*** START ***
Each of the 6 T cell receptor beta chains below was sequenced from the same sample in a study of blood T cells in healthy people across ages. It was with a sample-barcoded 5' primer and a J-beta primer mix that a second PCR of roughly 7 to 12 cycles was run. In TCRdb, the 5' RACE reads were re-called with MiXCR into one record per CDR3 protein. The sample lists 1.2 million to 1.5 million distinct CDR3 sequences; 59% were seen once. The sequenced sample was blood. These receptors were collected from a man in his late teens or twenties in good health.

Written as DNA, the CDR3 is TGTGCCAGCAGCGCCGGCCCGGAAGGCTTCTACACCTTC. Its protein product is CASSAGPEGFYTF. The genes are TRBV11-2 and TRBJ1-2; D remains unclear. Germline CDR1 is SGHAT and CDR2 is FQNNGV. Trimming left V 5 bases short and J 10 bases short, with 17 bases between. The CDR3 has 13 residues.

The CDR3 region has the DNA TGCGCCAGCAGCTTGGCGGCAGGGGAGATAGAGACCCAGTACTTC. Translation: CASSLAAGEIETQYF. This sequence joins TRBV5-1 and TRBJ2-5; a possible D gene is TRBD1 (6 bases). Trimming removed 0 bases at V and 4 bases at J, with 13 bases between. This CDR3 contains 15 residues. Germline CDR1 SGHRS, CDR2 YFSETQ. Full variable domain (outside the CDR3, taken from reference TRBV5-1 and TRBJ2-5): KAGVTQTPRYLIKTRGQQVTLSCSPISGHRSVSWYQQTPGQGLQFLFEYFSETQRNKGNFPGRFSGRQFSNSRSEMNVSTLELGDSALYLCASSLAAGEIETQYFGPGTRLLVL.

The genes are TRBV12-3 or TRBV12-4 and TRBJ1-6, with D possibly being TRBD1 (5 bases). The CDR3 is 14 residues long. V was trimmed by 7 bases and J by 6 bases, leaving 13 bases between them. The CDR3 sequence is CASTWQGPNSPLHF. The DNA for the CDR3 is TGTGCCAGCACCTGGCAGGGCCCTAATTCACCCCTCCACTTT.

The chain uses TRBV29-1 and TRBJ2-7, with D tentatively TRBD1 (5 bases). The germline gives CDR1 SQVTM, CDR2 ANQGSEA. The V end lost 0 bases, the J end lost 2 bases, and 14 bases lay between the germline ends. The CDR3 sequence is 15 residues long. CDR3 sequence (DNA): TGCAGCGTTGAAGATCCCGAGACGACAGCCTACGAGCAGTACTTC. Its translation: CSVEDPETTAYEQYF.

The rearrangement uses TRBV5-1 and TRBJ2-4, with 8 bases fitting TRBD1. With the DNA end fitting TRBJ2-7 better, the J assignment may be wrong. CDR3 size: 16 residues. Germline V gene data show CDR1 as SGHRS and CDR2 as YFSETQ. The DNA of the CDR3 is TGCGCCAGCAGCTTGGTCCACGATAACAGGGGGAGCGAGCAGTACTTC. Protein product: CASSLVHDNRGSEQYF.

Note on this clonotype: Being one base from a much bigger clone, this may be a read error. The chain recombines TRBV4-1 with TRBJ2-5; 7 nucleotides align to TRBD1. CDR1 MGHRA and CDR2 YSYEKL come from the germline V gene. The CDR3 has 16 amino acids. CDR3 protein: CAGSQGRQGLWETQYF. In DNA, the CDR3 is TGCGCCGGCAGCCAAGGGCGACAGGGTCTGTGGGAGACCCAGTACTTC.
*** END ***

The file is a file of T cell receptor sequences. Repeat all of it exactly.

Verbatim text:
Each of the 6 T cell receptor beta chains below was sequenced from the same sample in a study of blood T cells in healthy people across ages. It was with a sample-barcoded 5' primer and a J-beta primer mix that a second PCR of roughly 7 to 12 cycles was run. In TCRdb, the 5' RACE reads were re-called with MiXCR into one record per CDR3 protein. The sample lists 1.2 million to 1.5 million distinct CDR3 sequences; 59% were seen once. The sequenced sample was blood. These receptors were collected from a man in his late teens or twenties in good health.

Written as DNA, the CDR3 is TGTGCCAGCAGCGCCGGCCCGGAAGGCTTCTACACCTTC. Its protein product is CASSAGPEGFYTF. The genes are TRBV11-2 and TRBJ1-2; D remains unclear. Germline CDR1 is SGHAT and CDR2 is FQNNGV. Trimming left V 5 bases short and J 10 bases short, with 17 bases between. The CDR3 has 13 residues.

The CDR3 region has the DNA TGCGCCAGCAGCTTGGCGGCAGGGGAGATAGAGACCCAGTACTTC. Translation: CASSLAAGEIETQYF. This sequence joins TRBV5-1 and TRBJ2-5; a possible D gene is TRBD1 (6 bases). Trimming removed 0 bases at V and 4 bases at J, with 13 bases between. This CDR3 contains 15 residues. Germline CDR1 SGHRS, CDR2 YFSETQ. Full variable domain (outside the CDR3, taken from reference TRBV5-1 and TRBJ2-5): KAGVTQTPRYLIKTRGQQVTLSCSPISGHRSVSWYQQTPGQGLQFLFEYFSETQRNKGNFPGRFSGRQFSNSRSEMNVSTLELGDSALYLCASSLAAGEIETQYFGPGTRLLVL.

The genes are TRBV12-3 or TRBV12-4 and TRBJ1-6, with D possibly being TRBD1 (5 bases). The CDR3 is 14 residues long. V was trimmed by 7 bases and J by 6 bases, leaving 13 bases between them. The CDR3 sequence is CASTWQGPNSPLHF. The DNA for the CDR3 is TGTGCCAGCACCTGGCAGGGCCCTAATTCACCCCTCCACTTT.

The chain uses TRBV29-1 and TRBJ2-7, with D tentatively TRBD1 (5 bases). The germline gives CDR1 SQVTM, CDR2 ANQGSEA. The V end lost 0 bases, the J end lost 2 bases, and 14 bases lay between the germline ends. The CDR3 sequence is 15 residues long. CDR3 sequence (DNA): TGCAGCGTTGAAGATCCCGAGACGACAGCCTACGAGCAGTACTTC. Its translation: CSVEDPETTAYEQYF.

The rearrangement uses TRBV5-1 and TRBJ2-4, with 8 bases fitting TRBD1. With the DNA end fitting TRBJ2-7 better, the J assignment may be wrong. CDR3 size: 16 residues. Germline V gene data show CDR1 as SGHRS and CDR2 as YFSETQ. The DNA of the CDR3 is TGCGCCAGCAGCTTGGTCCACGATAACAGGGGGAGCGAGCAGTACTTC. Protein product: CASSLVHDNRGSEQYF.

Note on this clonotype: Being one base from a much bigger clone, this may be a read error. The chain recombines TRBV4-1 with TRBJ2-5; 7 nucleotides align to TRBD1. CDR1 MGHRA and CDR2 YSYEKL come from the germline V gene. The CDR3 has 16 amino acids. CDR3 protein: CAGSQGRQGLWETQYF. In DNA, the CDR3 is TGCGCCGGCAGCCAAGGGCGACAGGGTCTGTGGGAGACCCAGTACTTC.